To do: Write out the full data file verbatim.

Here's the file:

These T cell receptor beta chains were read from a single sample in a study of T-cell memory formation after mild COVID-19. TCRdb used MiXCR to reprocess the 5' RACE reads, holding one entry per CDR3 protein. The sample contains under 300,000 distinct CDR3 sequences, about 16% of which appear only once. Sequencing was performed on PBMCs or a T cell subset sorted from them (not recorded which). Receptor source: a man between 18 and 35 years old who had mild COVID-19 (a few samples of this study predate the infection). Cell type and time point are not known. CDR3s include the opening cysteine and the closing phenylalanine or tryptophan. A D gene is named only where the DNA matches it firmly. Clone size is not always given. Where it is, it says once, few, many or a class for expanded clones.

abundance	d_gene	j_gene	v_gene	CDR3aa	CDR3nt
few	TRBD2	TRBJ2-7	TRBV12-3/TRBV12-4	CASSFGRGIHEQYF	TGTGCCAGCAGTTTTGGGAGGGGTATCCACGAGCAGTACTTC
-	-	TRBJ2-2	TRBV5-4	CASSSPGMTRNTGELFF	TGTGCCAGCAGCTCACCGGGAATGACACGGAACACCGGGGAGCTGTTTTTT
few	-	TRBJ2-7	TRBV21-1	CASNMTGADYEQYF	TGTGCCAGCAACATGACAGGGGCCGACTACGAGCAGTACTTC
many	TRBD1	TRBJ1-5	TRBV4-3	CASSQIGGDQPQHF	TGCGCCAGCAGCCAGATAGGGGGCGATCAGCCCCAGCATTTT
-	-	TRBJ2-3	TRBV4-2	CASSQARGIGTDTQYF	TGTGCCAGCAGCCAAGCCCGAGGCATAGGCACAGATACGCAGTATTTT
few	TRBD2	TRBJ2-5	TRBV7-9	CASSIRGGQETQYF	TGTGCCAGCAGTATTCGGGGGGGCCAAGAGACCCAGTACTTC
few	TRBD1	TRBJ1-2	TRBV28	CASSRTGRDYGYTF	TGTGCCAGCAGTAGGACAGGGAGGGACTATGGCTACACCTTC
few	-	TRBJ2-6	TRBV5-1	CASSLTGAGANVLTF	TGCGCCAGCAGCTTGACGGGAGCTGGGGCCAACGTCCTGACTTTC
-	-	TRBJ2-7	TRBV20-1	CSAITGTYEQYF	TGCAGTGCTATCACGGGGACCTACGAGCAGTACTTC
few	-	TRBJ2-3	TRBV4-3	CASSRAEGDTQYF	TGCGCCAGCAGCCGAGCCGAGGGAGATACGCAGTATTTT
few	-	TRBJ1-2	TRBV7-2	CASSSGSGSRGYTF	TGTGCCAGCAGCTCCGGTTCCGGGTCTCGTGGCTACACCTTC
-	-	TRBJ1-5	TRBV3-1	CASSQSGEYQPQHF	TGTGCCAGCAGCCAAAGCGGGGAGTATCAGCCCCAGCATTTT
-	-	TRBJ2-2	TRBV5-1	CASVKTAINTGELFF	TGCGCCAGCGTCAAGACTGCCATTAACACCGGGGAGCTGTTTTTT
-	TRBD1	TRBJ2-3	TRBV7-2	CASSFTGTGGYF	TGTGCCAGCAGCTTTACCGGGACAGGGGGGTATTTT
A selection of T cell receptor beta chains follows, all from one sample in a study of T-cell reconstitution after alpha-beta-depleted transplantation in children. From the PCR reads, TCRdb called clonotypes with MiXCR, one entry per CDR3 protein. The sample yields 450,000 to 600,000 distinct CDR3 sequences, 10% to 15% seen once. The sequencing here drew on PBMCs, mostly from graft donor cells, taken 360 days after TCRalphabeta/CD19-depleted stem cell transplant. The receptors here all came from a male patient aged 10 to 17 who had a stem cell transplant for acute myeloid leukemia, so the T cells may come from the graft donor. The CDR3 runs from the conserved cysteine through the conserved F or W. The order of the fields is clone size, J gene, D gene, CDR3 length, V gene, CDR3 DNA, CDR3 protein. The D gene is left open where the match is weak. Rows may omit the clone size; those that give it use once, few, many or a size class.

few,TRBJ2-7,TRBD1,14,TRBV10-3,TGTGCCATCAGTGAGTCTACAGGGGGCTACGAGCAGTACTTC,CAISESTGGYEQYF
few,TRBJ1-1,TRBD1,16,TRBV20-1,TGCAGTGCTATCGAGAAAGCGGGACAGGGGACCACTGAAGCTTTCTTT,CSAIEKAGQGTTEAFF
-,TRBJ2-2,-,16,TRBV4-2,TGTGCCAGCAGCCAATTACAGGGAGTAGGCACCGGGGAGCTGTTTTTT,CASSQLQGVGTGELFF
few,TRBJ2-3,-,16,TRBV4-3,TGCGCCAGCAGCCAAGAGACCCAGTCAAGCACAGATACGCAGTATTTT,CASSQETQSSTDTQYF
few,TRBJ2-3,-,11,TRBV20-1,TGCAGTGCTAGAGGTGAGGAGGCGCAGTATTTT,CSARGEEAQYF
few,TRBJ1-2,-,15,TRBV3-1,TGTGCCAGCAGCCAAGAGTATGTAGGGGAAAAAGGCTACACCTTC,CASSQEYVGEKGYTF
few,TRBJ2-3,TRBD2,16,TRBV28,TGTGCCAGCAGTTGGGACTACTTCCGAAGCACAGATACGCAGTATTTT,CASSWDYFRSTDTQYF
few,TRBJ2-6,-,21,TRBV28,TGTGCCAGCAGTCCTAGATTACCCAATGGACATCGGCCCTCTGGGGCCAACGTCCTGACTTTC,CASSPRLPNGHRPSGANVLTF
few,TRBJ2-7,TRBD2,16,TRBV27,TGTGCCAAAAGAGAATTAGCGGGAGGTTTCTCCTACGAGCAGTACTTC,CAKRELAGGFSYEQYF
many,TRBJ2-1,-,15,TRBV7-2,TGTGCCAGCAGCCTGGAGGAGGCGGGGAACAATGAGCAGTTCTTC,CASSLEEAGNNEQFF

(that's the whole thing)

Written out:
These T cell receptor beta chains were read from a single sample in a study of T-cell memory formation after mild COVID-19. TCRdb used MiXCR to reprocess the 5' RACE reads, holding one entry per CDR3 protein. The sample contains under 300,000 distinct CDR3 sequences, about 16% of which appear only once. Sequencing was performed on PBMCs or a T cell subset sorted from them (not recorded which). Receptor source: a man between 18 and 35 years old who had mild COVID-19 (a few samples of this study predate the infection). Cell type and time point are not known. CDR3s include the opening cysteine and the closing phenylalanine or tryptophan. A D gene is named only where the DNA matches it firmly. Clone size is not always given. Where it is, it says once, few, many or a class for expanded clones.

abundance	d_gene	j_gene	v_gene	CDR3aa	CDR3nt
few	TRBD2	TRBJ2-7	TRBV12-3/TRBV12-4	CASSFGRGIHEQYF	TGTGCCAGCAGTTTTGGGAGGGGTATCCACGAGCAGTACTTC
-	-	TRBJ2-2	TRBV5-4	CASSSPGMTRNTGELFF	TGTGCCAGCAGCTCACCGGGAATGACACGGAACACCGGGGAGCTGTTTTTT
few	-	TRBJ2-7	TRBV21-1	CASNMTGADYEQYF	TGTGCCAGCAACATGACAGGGGCCGACTACGAGCAGTACTTC
many	TRBD1	TRBJ1-5	TRBV4-3	CASSQIGGDQPQHF	TGCGCCAGCAGCCAGATAGGGGGCGATCAGCCCCAGCATTTT
-	-	TRBJ2-3	TRBV4-2	CASSQARGIGTDTQYF	TGTGCCAGCAGCCAAGCCCGAGGCATAGGCACAGATACGCAGTATTTT
few	TRBD2	TRBJ2-5	TRBV7-9	CASSIRGGQETQYF	TGTGCCAGCAGTATTCGGGGGGGCCAAGAGACCCAGTACTTC
few	TRBD1	TRBJ1-2	TRBV28	CASSRTGRDYGYTF	TGTGCCAGCAGTAGGACAGGGAGGGACTATGGCTACACCTTC
few	-	TRBJ2-6	TRBV5-1	CASSLTGAGANVLTF	TGCGCCAGCAGCTTGACGGGAGCTGGGGCCAACGTCCTGACTTTC
-	-	TRBJ2-7	TRBV20-1	CSAITGTYEQYF	TGCAGTGCTATCACGGGGACCTACGAGCAGTACTTC
few	-	TRBJ2-3	TRBV4-3	CASSRAEGDTQYF	TGCGCCAGCAGCCGAGCCGAGGGAGATACGCAGTATTTT
few	-	TRBJ1-2	TRBV7-2	CASSSGSGSRGYTF	TGTGCCAGCAGCTCCGGTTCCGGGTCTCGTGGCTACACCTTC
-	-	TRBJ1-5	TRBV3-1	CASSQSGEYQPQHF	TGTGCCAGCAGCCAAAGCGGGGAGTATCAGCCCCAGCATTTT
-	-	TRBJ2-2	TRBV5-1	CASVKTAINTGELFF	TGCGCCAGCGTCAAGACTGCCATTAACACCGGGGAGCTGTTTTTT
-	TRBD1	TRBJ2-3	TRBV7-2	CASSFTGTGGYF	TGTGCCAGCAGCTTTACCGGGACAGGGGGGTATTTT
A selection of T cell receptor beta chains follows, all from one sample in a study of T-cell reconstitution after alpha-beta-depleted transplantation in children. From the PCR reads, TCRdb called clonotypes with MiXCR, one entry per CDR3 protein. The sample yields 450,000 to 600,000 distinct CDR3 sequences, 10% to 15% seen once. The sequencing here drew on PBMCs, mostly from graft donor cells, taken 360 days after TCRalphabeta/CD19-depleted stem cell transplant. The receptors here all came from a male patient aged 10 to 17 who had a stem cell transplant for acute myeloid leukemia, so the T cells may come from the graft donor. The CDR3 runs from the conserved cysteine through the conserved F or W. The order of the fields is clone size, J gene, D gene, CDR3 length, V gene, CDR3 DNA, CDR3 protein. The D gene is left open where the match is weak. Rows may omit the clone size; those that give it use once, few, many or a size class.

few,TRBJ2-7,TRBD1,14,TRBV10-3,TGTGCCATCAGTGAGTCTACAGGGGGCTACGAGCAGTACTTC,CAISESTGGYEQYF
few,TRBJ1-1,TRBD1,16,TRBV20-1,TGCAGTGCTATCGAGAAAGCGGGACAGGGGACCACTGAAGCTTTCTTT,CSAIEKAGQGTTEAFF
-,TRBJ2-2,-,16,TRBV4-2,TGTGCCAGCAGCCAATTACAGGGAGTAGGCACCGGGGAGCTGTTTTTT,CASSQLQGVGTGELFF
few,TRBJ2-3,-,16,TRBV4-3,TGCGCCAGCAGCCAAGAGACCCAGTCAAGCACAGATACGCAGTATTTT,CASSQETQSSTDTQYF
few,TRBJ2-3,-,11,TRBV20-1,TGCAGTGCTAGAGGTGAGGAGGCGCAGTATTTT,CSARGEEAQYF
few,TRBJ1-2,-,15,TRBV3-1,TGTGCCAGCAGCCAAGAGTATGTAGGGGAAAAAGGCTACACCTTC,CASSQEYVGEKGYTF
few,TRBJ2-3,TRBD2,16,TRBV28,TGTGCCAGCAGTTGGGACTACTTCCGAAGCACAGATACGCAGTATTTT,CASSWDYFRSTDTQYF
few,TRBJ2-6,-,21,TRBV28,TGTGCCAGCAGTCCTAGATTACCCAATGGACATCGGCCCTCTGGGGCCAACGTCCTGACTTTC,CASSPRLPNGHRPSGANVLTF
few,TRBJ2-7,TRBD2,16,TRBV27,TGTGCCAAAAGAGAATTAGCGGGAGGTTTCTCCTACGAGCAGTACTTC,CAKRELAGGFSYEQYF
many,TRBJ2-1,-,15,TRBV7-2,TGTGCCAGCAGCCTGGAGGAGGCGGGGAACAATGAGCAGTTCTTC,CASSLEEAGNNEQFF